Word Wednesday Nugget: He Lives


Which Armor Are You Wearing: The Tin Man’s Armor or The Whole Armor Of God?

Dr. Rebekah McCloud

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I have a good group of friends; many are in ministry at their respective churches. In the past few months, I have noticed that they referenced being in a battle. Specifically, engagement in spiritual warfare. I encourage them to put on the whole armor of God and to pray without ceasing, and I touch and agree that I will pray with and for them. I am rethinking that response. 

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I am convinced, even more, each day, that we are in spiritual warfare. We must be on guard; the Bible says even the very elect will be fooled. Ephesians 6:12 says, “Our struggle is not against flesh and blood, but against the rulers, against the authorities, against the powers of this dark world and against the spiritual forces of evil in the heavenly realms.” 

I once heard a Humanist talk about religion. Her motto was “Good without a God.” At the end of her talk, she said she wished Christians would stop saying they would pray for people. She did not need it. My, Lord. I am not good, without God and I will not stop praying. The word says we are saved or condemned by our beliefs (Matthew 12:37). I believe in a living God.

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We know our job. The Great Commission says we are to be fishers of men. Matthew 28:18-20 tells us to “go and make disciples of all nations.” Even if we fall short and do not do our job the Lord will be vindicated. Luke 19:40 tells us that if we “keep quiet, the stones will cry out.” I do not know about you, but neither rocks nor dry bones will cry out nor walk for me. 

I told you I was rethinking my response. In addition to encouraging folks to put on the whole armor of God, to pray without ceasing, and to touch and agree, I will encourage them to adopt a battle cry. The Bible lists were several battle cries. Joshua chapter 6 tells of the fall of the city of Jericho. Verse 5 says in part, “All the people shall shout with a great shout, and the wall of the city will fall flat.” They were victorious. That was a mighty battle cry.

In 2 Kings 7: 3-7, we read about four men with leprosy who went into the Aramean camp. The Lord intervened for them; verses 6-7 say in part, “The Lord caused the Arameans to hear chariots and horses and a great army… So, they got up and fled and abandoned their tents and their horses and donkeys. They left the camp as it was and ran for their lives.” The four men were victorious. That was a mighty battle cry.

Judges chapter 7 talks about how Gideon and his army of 300 men were successful in a battle against the 135,000-man Midian army. Equipped with trumpets, clay jars, and lanterns, Gideon’s army marched onward. When the time came, they broke their jars, blew their trumpets, and shouted, “A sword for the Lord and Gideon.” The Midianites were confused and afraid; verse 21 says in part, “All the Midianites ran, crying out as they fled.” Gideon and his army were victorious. That was a mighty battle cry.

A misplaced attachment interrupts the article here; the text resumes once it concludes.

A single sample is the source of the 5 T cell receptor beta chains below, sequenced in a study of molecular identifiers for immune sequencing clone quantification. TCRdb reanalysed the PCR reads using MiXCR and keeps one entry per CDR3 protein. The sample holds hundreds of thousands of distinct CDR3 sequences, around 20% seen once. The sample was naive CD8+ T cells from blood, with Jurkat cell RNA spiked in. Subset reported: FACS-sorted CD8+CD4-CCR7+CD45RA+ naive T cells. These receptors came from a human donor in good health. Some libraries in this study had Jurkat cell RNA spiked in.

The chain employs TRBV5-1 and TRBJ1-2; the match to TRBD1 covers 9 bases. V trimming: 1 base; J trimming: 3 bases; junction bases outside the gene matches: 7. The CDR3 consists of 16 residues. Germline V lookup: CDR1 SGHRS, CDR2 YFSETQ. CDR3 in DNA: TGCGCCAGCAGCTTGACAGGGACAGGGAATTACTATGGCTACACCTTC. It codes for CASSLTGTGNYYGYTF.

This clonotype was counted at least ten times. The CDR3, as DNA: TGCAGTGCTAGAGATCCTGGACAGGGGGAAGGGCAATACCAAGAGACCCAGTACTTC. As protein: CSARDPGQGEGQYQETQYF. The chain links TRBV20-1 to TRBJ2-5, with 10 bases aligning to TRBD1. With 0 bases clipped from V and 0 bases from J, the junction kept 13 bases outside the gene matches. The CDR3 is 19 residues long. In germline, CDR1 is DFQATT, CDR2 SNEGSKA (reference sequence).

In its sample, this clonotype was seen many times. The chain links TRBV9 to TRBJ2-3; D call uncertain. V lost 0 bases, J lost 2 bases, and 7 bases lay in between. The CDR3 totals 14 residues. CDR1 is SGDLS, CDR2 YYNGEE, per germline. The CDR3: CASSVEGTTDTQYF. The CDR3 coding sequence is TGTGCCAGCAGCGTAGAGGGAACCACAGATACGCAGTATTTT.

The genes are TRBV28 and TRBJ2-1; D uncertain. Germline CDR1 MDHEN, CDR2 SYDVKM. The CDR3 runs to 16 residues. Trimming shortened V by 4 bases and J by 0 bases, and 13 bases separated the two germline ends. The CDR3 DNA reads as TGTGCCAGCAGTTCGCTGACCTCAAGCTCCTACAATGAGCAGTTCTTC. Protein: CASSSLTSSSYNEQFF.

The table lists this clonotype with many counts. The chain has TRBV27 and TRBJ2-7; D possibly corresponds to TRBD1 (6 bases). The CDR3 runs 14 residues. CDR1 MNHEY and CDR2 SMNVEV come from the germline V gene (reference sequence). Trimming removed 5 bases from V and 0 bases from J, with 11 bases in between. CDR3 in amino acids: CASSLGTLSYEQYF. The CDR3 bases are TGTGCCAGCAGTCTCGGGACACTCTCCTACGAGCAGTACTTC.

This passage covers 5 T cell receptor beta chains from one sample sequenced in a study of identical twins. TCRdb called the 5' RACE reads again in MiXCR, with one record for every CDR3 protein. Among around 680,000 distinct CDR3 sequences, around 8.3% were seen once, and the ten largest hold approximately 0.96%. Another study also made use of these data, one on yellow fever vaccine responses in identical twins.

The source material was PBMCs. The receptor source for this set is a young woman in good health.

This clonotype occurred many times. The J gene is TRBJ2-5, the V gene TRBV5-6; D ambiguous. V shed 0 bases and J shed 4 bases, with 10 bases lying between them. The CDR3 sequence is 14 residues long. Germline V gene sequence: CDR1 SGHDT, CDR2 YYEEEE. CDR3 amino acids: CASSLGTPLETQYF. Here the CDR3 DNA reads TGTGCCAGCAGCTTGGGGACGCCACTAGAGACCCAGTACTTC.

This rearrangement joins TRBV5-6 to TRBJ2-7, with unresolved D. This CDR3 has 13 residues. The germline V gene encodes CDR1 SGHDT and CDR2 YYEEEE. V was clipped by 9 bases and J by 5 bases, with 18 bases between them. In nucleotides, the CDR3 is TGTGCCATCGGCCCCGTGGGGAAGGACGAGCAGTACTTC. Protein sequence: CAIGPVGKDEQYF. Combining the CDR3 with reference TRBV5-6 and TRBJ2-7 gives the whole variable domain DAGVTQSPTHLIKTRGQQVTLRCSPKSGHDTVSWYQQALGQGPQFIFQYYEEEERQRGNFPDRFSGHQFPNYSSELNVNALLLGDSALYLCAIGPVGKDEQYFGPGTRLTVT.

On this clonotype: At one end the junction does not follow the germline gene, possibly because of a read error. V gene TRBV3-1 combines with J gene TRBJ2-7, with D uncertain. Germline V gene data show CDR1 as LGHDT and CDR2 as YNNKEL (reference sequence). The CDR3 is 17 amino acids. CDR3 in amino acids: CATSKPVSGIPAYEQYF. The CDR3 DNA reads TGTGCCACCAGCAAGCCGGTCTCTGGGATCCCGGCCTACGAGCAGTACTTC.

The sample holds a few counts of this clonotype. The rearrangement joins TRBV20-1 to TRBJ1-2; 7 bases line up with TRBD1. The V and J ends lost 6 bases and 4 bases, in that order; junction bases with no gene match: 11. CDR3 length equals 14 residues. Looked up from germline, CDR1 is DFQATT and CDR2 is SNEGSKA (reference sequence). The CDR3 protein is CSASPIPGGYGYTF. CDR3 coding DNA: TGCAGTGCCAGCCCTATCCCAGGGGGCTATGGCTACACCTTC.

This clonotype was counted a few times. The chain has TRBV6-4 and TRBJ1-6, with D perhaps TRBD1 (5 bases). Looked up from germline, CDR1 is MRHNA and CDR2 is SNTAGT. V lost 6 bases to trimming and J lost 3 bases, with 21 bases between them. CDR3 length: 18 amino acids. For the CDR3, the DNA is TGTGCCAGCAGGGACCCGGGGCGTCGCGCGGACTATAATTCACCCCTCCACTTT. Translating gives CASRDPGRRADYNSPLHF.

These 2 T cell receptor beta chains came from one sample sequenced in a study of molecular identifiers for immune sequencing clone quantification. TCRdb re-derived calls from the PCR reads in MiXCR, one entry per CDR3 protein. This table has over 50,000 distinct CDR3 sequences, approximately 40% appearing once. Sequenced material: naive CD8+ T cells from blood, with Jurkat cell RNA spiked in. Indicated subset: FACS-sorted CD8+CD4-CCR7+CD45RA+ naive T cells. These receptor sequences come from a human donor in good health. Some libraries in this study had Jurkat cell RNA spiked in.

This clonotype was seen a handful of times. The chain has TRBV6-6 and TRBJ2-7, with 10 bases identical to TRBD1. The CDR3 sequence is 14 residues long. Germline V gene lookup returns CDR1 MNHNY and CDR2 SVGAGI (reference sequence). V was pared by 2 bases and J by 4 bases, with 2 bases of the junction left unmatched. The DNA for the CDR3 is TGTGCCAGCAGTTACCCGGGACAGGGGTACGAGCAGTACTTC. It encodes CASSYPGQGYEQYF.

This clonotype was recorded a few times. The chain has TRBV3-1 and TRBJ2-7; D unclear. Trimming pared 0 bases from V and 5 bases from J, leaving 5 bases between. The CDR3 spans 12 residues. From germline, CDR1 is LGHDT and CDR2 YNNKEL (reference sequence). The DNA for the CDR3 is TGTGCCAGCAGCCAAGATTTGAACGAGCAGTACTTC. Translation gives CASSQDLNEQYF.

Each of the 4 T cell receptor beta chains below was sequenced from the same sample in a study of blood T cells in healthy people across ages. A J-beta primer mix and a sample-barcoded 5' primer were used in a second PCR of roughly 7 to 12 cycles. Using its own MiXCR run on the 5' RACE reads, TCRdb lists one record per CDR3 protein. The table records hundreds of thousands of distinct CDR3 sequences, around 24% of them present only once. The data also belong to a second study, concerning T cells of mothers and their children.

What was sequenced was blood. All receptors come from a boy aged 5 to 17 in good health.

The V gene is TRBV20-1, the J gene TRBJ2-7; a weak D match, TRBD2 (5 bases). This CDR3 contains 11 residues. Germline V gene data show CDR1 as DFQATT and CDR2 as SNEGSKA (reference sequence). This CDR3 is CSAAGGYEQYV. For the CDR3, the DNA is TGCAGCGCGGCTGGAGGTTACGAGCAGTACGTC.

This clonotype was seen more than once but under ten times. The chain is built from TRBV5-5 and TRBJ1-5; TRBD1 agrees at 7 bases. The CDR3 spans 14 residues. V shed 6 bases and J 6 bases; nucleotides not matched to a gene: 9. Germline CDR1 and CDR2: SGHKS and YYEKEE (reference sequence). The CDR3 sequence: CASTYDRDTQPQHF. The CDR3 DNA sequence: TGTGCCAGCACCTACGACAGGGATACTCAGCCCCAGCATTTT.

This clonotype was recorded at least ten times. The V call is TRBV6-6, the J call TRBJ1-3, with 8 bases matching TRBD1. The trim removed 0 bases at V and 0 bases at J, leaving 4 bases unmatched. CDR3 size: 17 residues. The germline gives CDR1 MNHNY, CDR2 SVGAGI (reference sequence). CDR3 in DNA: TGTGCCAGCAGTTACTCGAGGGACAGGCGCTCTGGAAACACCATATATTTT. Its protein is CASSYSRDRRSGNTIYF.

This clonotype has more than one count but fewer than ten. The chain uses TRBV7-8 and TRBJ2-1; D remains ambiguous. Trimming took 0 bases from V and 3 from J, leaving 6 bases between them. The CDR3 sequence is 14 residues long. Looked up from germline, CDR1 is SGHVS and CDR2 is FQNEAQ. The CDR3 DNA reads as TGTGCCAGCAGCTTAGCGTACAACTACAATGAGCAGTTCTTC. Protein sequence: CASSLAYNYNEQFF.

Fortunately, our battles are different. 2 Corithians10:3-5 reminds us that, “For though we walk in the flesh, we do not war according to the flesh. For the weapons of our warfare are not of the flesh, but divinely powerful for the destruction of fortresses. We are destroying speculations and every lofty thing raised against the knowledge of God, and we are taking every thought captive to the obedience of Christ.”

I am so glad I serve a living God who gave his only begotten son so that I may have everlasting life. He is a living God: The Alpha and Omega, the I Am, Jehovah Rapha, Jehovah Jireh, Jehovah Nissi. He is the bright and morning star, the Rose of Sharon, and the Prince of Peace. He is a living God! 

He lives! That is my battle cry. Nicole C. Mullens sings a song that says, “I know my redeemer lives. All of creation testifies, this life within me cries, I know my redeemer, He lives.” Amen and Amen. I cannot imagine my life without God. We need to prepare for the battle. Let us suit up, take every thought captive, and ready our battle cry. Amen

Dr. Rebekah McCloud

More than 40 years of service in education (K-12 and higher education). Authored more than 100 publications , made more than 200 presentations, designed workshops, and facilitated training.  

Rebekah McCloud is a retired faculty administrator who last served as the Executive Director of TRIO Programs at the University of Central Florida. She has one video in the C-SPAN Video Library; the first appearance was a 1999 Forum.

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